Welcome to the Age of the Weak. Got a sniffle? It’s Bird Flu not a cold. Don’t want to get out of bed in the morning? You're not workshy, you've got SAD. To combat this pathetic malingering - or at least to stop it jamming up GPs' switchboards - NHS Direct is now available on an Android - iOS too - smartphone near you. NHS …
England and Wales only?
Or does it interface with NHS24 in Scotland for the callbacks?
Good App but
the Government is shutting NHS Direct down.
So how long will it last?
there is still a chance
Not strictly true
They are dumping the phone service (probably to be rolled into the proposed 111 service) but despite claims of Tory u-turns etc etc, it was never proposed to get rid of the entire thing, and an app like this would fit very well into a newer and more streamlined delivery model. Gawd, I sound like a policy-maker here...
Given the variable quality of the advice I have been given, It has already lived too long.
As a medical man myself, I can see this app becoming a royal pain in the ass for me. The problem with self diagnosis apps is that patients tend to treat multiple choice options like dishes in a restuarant:
"Let's see, have I got a headache....well, it feels a bit funny, so I'll say yes and my stomach feels queasy that had absolutely nothing to do with the raw 3 o'clock kebab last night, so that's another yes.....oooo, looks like I have bubonic plague, better go see the doctor..."
"No sir, you haven't got plague, you're just hungover."
"Worthless quack, this NHS DIrect app says I have plague."
"I see. Did the programmers do ten years of medical school?"
"No but it does have a very shiny interface."
Medicine and IT support have so much in common:
I get friends come to me all the time with computer problems, and the discussion *always* goes thus:
Them: "I am but a poor, weak, worthless being who knows nothing about these computer thingies, will you take a look at this?"
Me: "Of course" <Fiddles> "Ah, OK, it's just such-and-such, I'll sort it now"
Them, suddenly gaining twenty years of IT experience and a hitherto unknown confidence in their capabilities: "Don't be bloody silly, you're wrong, how can you know that, my mate down the pub says it's *definitely* the Humpty Dumpy Virus, how can you be so stupid as to not agree with us?"
Me: "Piss off and never darken my doorstep again, you worthless idiot".
I'm rapidly running out of friends....
I understnad where you're coming from, but ...
this is just an app version of the NHS Direct website that has been scaring hypochodriacs for a good few years.
What a strange thing to say.....
***"As a medical man myself"***
What a strange thing to say. Why not just say "As a doctor, nurse, dentist, pedicurist"?
***""I see. Did the programmers do ten years of medical school?""***
No, I don't expect they have. Just like I'm not a rocket scientist, yet I write satellite tracking programs. I'm not a phlebotomist, yet I write software for managing blood transfusions. I'm not a cartographer, yet I write mapping applications.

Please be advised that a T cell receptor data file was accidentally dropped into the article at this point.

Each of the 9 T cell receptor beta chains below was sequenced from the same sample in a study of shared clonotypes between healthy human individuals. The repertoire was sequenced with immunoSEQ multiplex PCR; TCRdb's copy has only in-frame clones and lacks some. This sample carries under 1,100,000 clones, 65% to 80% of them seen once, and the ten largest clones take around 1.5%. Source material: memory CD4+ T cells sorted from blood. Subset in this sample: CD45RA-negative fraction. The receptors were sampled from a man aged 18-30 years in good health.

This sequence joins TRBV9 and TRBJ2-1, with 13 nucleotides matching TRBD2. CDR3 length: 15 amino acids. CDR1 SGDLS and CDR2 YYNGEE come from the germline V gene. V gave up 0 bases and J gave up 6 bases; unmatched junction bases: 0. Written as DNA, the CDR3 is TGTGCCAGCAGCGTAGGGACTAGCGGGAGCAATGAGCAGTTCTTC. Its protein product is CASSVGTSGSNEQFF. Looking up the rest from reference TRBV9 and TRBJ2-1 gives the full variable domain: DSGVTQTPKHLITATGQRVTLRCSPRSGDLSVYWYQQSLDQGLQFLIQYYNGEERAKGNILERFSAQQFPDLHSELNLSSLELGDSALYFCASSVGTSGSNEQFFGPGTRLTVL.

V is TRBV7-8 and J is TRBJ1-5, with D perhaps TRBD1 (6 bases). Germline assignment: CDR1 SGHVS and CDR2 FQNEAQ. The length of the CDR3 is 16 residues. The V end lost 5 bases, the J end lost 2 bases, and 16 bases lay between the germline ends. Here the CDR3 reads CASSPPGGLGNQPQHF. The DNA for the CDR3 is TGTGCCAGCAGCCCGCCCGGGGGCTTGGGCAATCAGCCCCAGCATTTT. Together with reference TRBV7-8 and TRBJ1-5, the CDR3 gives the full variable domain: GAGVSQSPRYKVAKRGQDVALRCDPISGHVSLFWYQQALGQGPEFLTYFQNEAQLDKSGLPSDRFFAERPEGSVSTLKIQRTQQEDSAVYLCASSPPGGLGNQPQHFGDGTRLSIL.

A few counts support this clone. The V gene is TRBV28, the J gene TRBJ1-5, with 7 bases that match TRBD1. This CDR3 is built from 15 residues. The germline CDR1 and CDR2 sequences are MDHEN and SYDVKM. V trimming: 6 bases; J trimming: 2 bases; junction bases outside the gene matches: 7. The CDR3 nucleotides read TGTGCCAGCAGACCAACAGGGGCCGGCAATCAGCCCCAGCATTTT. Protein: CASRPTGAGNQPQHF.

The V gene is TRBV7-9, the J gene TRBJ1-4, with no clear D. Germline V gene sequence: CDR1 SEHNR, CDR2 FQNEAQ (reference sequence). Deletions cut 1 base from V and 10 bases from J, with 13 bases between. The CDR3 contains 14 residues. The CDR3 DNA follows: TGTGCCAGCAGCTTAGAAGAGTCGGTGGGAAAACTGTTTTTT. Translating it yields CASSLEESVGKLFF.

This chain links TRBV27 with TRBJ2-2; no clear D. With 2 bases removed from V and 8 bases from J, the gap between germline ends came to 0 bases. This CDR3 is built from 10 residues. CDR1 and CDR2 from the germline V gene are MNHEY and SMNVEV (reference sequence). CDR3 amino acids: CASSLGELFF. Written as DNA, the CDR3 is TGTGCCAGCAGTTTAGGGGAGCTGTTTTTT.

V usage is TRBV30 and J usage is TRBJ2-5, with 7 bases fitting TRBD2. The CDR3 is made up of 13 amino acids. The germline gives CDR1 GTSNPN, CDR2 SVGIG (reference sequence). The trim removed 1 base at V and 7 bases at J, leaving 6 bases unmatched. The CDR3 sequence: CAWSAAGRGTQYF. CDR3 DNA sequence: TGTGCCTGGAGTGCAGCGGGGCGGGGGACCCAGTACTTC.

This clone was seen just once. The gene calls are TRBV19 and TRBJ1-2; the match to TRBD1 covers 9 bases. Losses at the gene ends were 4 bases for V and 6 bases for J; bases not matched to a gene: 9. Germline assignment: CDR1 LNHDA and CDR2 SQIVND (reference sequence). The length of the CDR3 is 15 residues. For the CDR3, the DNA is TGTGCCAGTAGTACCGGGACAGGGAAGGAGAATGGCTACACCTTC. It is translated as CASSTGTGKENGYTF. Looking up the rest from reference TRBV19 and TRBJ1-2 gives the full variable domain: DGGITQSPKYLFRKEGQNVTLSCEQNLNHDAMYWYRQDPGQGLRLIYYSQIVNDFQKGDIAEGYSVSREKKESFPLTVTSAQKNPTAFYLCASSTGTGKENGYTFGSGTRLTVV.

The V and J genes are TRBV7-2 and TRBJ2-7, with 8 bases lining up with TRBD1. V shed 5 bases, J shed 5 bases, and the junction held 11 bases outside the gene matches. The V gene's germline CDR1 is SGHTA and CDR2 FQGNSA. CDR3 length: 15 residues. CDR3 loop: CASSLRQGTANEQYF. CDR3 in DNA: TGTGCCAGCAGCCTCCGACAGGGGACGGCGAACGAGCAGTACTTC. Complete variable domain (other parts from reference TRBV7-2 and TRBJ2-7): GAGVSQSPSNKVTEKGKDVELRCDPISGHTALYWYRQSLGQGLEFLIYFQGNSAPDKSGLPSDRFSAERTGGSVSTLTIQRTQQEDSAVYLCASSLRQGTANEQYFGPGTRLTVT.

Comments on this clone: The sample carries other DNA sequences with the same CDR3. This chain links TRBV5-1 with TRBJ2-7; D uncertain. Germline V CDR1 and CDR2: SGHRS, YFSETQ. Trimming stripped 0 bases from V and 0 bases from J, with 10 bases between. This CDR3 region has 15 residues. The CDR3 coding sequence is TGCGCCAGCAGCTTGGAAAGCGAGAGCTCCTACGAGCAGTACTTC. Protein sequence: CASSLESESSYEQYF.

And, I dare say, the people who wrote the software that runs all of the various electronic devices that patients rely on to keep them alive in intensive care didn't spend "10 years in medical school" either.
How do we it? Well, surprisingly, we work with people who *are* experts in their fields.
Re: Oh *good*
"I see. Did the programmers do ten years of medical school?"
Which of those ten years is it where general practitioners learn about just going with the flow and prescribing stuff from the company whose promotional literature has most recently graced their desk, or does that happen later in one's career?
It's all very well moaning about those stupid patients - presumably another course at medical school where one's empathy is removed and bottled - but quite a few people are fobbed off every year by GPs only to need more serious, invasive and expensive treatment. Well, those who actually managed to get an appointment in the first place, of course.
How many of these guidelines end up with "go to your nearest A&E"? (That's the cynical part of me talking).
However.... I don't work within the NHS so I might take a look and see how you guys are set up. If it is somewhat sensible I will applaud it.
Never, however, underestimate the ignorance of the common public.
Case in point. Woman falls down the stairs, unconscious. What do her friends do? Call for an ambulance? No.... They call our local equivalent of NHS direct.
I mean ...
Re: NHS Direct...
"Never, however, underestimate the ignorance of the common public."
Never, however, underestimate the effectiveness of whatever propaganda campaign is currently being run to stop people from doing something.
"Case in point. Woman falls down the stairs, unconscious. What do her friends do? Call for an ambulance? No.... They call our local equivalent of NHS direct."
Maybe this is because people keep getting told not to bother the ambulance service. After a while, people start to question their own common sense responses and do the unintuitive thing.